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Practice makes near perfect at bedtime

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October 24, 2016
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High, Higher, Highest

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Today was not an ideal day diabetes-wise. With a 261 mg/dl in the middle of the night, a 39 mg/dl upon waking and three completely unexplained bloodsugars higher than 340 mg/dl this afternoon, diabetes kicked my butt with a vengeance. I am thankful that days like these are few and far between, but man, the rollercoaster is not fun and I feel like hell tonight.
Although having low bloodsugars is by no means a walk in the park, I have to say - I would prefer a day filled with lows to a day spent in two-hundred plus land. My mouth feeling like a desert in the middle of a sandstorm, my eyes aching, my legs alternating between cramping and stinging, and my stomach lurching and turning. But the absolute worst part of having repeated high bloodsugars is the emotional upheaval and the fear.
As my body calls desperately for more insulin, kicking my thirst into high gear and forcing into my breath the smell of fruit, it is as if I can feel the cellular destruction that's happening in my body. The symptoms drawing a clear picture of the breakdown of the blood vessels in my eyes and the nerves in my feet and my hands and the cells in my heart. I can see it all, the slow demolition of my body, when they come one after another - those numbers above 200. And the more upset, the more afraid I get, the higher the numbers climb. Insulin seems a slow and clumsy weapon against an enemy that's made its home inside of me and that has an arsenal of sneak-attack weapons and spot-on snipers.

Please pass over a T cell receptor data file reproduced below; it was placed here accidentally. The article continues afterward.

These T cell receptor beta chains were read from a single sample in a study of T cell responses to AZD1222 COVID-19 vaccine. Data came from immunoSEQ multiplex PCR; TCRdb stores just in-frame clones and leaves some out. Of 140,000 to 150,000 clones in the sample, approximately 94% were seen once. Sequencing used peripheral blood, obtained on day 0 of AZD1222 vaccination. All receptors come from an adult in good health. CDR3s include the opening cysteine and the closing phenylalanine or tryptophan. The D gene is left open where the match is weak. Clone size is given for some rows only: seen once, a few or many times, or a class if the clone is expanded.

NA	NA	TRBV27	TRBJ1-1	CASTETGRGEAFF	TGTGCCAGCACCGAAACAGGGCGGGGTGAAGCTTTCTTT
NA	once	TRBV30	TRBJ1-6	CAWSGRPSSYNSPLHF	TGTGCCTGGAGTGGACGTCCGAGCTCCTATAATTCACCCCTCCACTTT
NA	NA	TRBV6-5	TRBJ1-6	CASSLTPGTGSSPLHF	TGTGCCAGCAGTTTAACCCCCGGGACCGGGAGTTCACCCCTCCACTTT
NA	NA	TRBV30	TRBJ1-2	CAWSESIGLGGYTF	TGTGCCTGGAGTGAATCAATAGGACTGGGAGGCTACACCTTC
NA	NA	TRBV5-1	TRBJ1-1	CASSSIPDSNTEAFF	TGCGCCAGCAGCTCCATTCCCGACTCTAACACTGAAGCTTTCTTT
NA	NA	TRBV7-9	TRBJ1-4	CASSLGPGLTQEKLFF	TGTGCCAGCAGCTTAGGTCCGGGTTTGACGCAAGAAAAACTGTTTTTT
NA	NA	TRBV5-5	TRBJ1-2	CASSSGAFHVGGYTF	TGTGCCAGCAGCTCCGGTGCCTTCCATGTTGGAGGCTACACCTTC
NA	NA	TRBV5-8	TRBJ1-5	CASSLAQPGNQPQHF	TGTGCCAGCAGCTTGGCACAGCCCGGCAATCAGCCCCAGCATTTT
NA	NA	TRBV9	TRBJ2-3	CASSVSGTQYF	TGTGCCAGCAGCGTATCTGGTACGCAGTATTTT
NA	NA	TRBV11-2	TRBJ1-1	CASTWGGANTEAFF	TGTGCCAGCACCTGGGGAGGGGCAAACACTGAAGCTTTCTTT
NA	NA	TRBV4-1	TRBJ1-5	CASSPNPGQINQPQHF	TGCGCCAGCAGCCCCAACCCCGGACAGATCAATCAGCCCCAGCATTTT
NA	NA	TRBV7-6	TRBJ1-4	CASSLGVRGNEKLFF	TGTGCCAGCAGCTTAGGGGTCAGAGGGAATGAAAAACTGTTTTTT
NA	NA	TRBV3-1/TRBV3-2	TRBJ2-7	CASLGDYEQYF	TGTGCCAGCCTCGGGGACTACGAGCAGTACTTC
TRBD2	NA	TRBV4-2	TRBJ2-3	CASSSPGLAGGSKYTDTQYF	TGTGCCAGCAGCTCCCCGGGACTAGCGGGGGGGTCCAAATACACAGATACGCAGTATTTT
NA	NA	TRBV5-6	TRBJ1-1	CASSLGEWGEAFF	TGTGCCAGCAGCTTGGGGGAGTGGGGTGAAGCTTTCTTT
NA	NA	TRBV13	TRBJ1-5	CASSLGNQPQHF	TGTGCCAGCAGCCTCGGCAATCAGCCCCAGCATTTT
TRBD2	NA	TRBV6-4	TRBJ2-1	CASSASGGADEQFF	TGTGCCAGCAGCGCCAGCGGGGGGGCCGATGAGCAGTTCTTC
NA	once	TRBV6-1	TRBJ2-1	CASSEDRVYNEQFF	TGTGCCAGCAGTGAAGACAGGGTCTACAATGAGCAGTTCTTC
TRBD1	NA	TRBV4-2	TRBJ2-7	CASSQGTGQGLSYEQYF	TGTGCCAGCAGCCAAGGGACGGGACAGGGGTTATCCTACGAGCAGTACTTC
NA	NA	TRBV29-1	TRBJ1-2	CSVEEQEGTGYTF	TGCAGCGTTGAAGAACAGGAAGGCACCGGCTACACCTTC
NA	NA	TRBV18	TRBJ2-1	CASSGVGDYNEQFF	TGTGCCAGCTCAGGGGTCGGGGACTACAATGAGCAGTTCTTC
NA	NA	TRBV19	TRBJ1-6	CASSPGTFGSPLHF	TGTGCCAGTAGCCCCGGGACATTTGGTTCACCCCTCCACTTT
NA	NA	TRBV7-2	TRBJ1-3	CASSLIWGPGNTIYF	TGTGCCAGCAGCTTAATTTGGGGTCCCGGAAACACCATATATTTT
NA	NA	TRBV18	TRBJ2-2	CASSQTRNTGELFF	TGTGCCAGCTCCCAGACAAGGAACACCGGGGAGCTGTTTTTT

I was once advised, that I should think of diabetes not as an enemy soldier, but as a puzzlemaster. "The Ultimate Riddler" that serves up repeated challenges and constantly forces us to think on our feet. It is tremendously difficult to keep that in mind, when you are in the middle of one of those mazes that the disease has laid out for you. When your mind is consumed by what feels like a vicious battle. But it is sound advice. For me, anyway. Because, if I focus on the solution, if I react in the moment - and then plan to prevent the next or make notes to deal better when another surprise is thrown my way - I am less inclined to think about what this disease could or will do to me - and more inclined to think about how I can remain in control of this disease.
And in the end, that is what will matter the most. Not so much how fierce I can be, how angry - but how agile and smart I am, how cool I can stay in the face of a challenge, and how determined I am to be the ultimate puzzle-solver.

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